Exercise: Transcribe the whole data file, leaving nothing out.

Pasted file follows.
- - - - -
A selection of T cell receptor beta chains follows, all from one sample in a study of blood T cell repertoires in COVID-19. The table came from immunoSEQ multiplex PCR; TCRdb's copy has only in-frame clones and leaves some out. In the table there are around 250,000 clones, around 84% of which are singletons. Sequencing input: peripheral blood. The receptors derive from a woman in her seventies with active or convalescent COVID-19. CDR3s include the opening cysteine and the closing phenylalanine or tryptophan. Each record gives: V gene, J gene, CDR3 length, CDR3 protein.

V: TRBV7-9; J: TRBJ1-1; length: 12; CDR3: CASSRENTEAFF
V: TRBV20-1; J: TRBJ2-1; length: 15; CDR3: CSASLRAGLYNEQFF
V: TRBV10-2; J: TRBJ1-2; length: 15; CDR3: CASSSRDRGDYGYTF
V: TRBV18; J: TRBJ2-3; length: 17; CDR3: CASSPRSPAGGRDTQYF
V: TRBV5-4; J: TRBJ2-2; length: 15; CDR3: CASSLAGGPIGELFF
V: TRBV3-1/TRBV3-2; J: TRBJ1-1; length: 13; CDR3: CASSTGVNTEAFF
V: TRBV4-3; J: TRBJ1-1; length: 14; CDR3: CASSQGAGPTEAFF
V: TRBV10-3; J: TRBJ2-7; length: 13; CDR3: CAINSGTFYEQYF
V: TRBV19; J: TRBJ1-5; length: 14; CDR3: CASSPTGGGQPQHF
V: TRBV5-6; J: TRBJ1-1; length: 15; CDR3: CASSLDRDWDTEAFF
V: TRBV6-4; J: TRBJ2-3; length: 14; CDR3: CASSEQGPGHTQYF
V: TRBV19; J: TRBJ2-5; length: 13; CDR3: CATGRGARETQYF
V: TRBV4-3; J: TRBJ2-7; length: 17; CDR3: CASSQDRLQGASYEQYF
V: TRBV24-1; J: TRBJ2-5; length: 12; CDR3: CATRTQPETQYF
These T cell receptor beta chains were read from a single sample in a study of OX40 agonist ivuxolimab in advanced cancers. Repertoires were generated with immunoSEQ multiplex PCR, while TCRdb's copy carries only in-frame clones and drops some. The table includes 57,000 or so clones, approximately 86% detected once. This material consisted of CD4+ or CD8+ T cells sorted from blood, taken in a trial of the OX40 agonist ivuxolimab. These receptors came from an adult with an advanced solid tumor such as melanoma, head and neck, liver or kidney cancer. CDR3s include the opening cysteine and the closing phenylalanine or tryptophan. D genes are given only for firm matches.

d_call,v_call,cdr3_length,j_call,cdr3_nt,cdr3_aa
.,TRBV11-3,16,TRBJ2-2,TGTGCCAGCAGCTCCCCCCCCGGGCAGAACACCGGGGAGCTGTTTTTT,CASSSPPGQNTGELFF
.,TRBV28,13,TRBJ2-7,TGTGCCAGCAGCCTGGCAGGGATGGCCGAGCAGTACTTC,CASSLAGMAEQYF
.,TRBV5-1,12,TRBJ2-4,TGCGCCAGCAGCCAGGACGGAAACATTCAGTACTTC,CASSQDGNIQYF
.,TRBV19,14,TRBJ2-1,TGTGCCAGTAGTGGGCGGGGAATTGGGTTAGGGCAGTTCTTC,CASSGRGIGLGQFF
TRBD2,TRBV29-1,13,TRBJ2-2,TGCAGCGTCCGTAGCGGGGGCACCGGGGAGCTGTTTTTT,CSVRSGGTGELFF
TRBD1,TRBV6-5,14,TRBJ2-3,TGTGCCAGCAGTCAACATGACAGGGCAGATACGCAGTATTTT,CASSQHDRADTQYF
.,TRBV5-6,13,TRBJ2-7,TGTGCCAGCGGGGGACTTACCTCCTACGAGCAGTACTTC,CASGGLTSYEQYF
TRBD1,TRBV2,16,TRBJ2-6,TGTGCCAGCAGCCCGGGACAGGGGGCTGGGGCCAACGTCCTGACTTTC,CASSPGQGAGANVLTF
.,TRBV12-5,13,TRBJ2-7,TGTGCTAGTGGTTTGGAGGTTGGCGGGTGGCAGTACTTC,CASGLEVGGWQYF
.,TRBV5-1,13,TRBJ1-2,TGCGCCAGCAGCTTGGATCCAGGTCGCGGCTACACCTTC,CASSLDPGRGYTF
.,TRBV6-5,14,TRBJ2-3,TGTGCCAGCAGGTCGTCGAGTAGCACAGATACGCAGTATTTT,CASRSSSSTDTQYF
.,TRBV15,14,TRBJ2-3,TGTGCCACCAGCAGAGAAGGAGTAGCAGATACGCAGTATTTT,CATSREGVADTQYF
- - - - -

A selection of T cell receptor beta chains follows, all from one sample in a study of blood T cell repertoires in COVID-19. The table came from immunoSEQ multiplex PCR; TCRdb's copy has only in-frame clones and leaves some out. In the table there are around 250,000 clones, around 84% of which are singletons. Sequencing input: peripheral blood. The receptors derive from a woman in her seventies with active or convalescent COVID-19. CDR3s include the opening cysteine and the closing phenylalanine or tryptophan. Each record gives: V gene, J gene, CDR3 length, CDR3 protein.

V: TRBV7-9; J: TRBJ1-1; length: 12; CDR3: CASSRENTEAFF
V: TRBV20-1; J: TRBJ2-1; length: 15; CDR3: CSASLRAGLYNEQFF
V: TRBV10-2; J: TRBJ1-2; length: 15; CDR3: CASSSRDRGDYGYTF
V: TRBV18; J: TRBJ2-3; length: 17; CDR3: CASSPRSPAGGRDTQYF
V: TRBV5-4; J: TRBJ2-2; length: 15; CDR3: CASSLAGGPIGELFF
V: TRBV3-1/TRBV3-2; J: TRBJ1-1; length: 13; CDR3: CASSTGVNTEAFF
V: TRBV4-3; J: TRBJ1-1; length: 14; CDR3: CASSQGAGPTEAFF
V: TRBV10-3; J: TRBJ2-7; length: 13; CDR3: CAINSGTFYEQYF
V: TRBV19; J: TRBJ1-5; length: 14; CDR3: CASSPTGGGQPQHF
V: TRBV5-6; J: TRBJ1-1; length: 15; CDR3: CASSLDRDWDTEAFF
V: TRBV6-4; J: TRBJ2-3; length: 14; CDR3: CASSEQGPGHTQYF
V: TRBV19; J: TRBJ2-5; length: 13; CDR3: CATGRGARETQYF
V: TRBV4-3; J: TRBJ2-7; length: 17; CDR3: CASSQDRLQGASYEQYF
V: TRBV24-1; J: TRBJ2-5; length: 12; CDR3: CATRTQPETQYF
These T cell receptor beta chains were read from a single sample in a study of OX40 agonist ivuxolimab in advanced cancers. Repertoires were generated with immunoSEQ multiplex PCR, while TCRdb's copy carries only in-frame clones and drops some. The table includes 57,000 or so clones, approximately 86% detected once. This material consisted of CD4+ or CD8+ T cells sorted from blood, taken in a trial of the OX40 agonist ivuxolimab. These receptors came from an adult with an advanced solid tumor such as melanoma, head and neck, liver or kidney cancer. CDR3s include the opening cysteine and the closing phenylalanine or tryptophan. D genes are given only for firm matches.

d_call,v_call,cdr3_length,j_call,cdr3_nt,cdr3_aa
.,TRBV11-3,16,TRBJ2-2,TGTGCCAGCAGCTCCCCCCCCGGGCAGAACACCGGGGAGCTGTTTTTT,CASSSPPGQNTGELFF
.,TRBV28,13,TRBJ2-7,TGTGCCAGCAGCCTGGCAGGGATGGCCGAGCAGTACTTC,CASSLAGMAEQYF
.,TRBV5-1,12,TRBJ2-4,TGCGCCAGCAGCCAGGACGGAAACATTCAGTACTTC,CASSQDGNIQYF
.,TRBV19,14,TRBJ2-1,TGTGCCAGTAGTGGGCGGGGAATTGGGTTAGGGCAGTTCTTC,CASSGRGIGLGQFF
TRBD2,TRBV29-1,13,TRBJ2-2,TGCAGCGTCCGTAGCGGGGGCACCGGGGAGCTGTTTTTT,CSVRSGGTGELFF
TRBD1,TRBV6-5,14,TRBJ2-3,TGTGCCAGCAGTCAACATGACAGGGCAGATACGCAGTATTTT,CASSQHDRADTQYF
.,TRBV5-6,13,TRBJ2-7,TGTGCCAGCGGGGGACTTACCTCCTACGAGCAGTACTTC,CASGGLTSYEQYF
TRBD1,TRBV2,16,TRBJ2-6,TGTGCCAGCAGCCCGGGACAGGGGGCTGGGGCCAACGTCCTGACTTTC,CASSPGQGAGANVLTF
.,TRBV12-5,13,TRBJ2-7,TGTGCTAGTGGTTTGGAGGTTGGCGGGTGGCAGTACTTC,CASGLEVGGWQYF
.,TRBV5-1,13,TRBJ1-2,TGCGCCAGCAGCTTGGATCCAGGTCGCGGCTACACCTTC,CASSLDPGRGYTF
.,TRBV6-5,14,TRBJ2-3,TGTGCCAGCAGGTCGTCGAGTAGCACAGATACGCAGTATTTT,CASRSSSSTDTQYF
.,TRBV15,14,TRBJ2-3,TGTGCCACCAGCAGAGAAGGAGTAGCAGATACGCAGTATTTT,CATSREGVADTQYF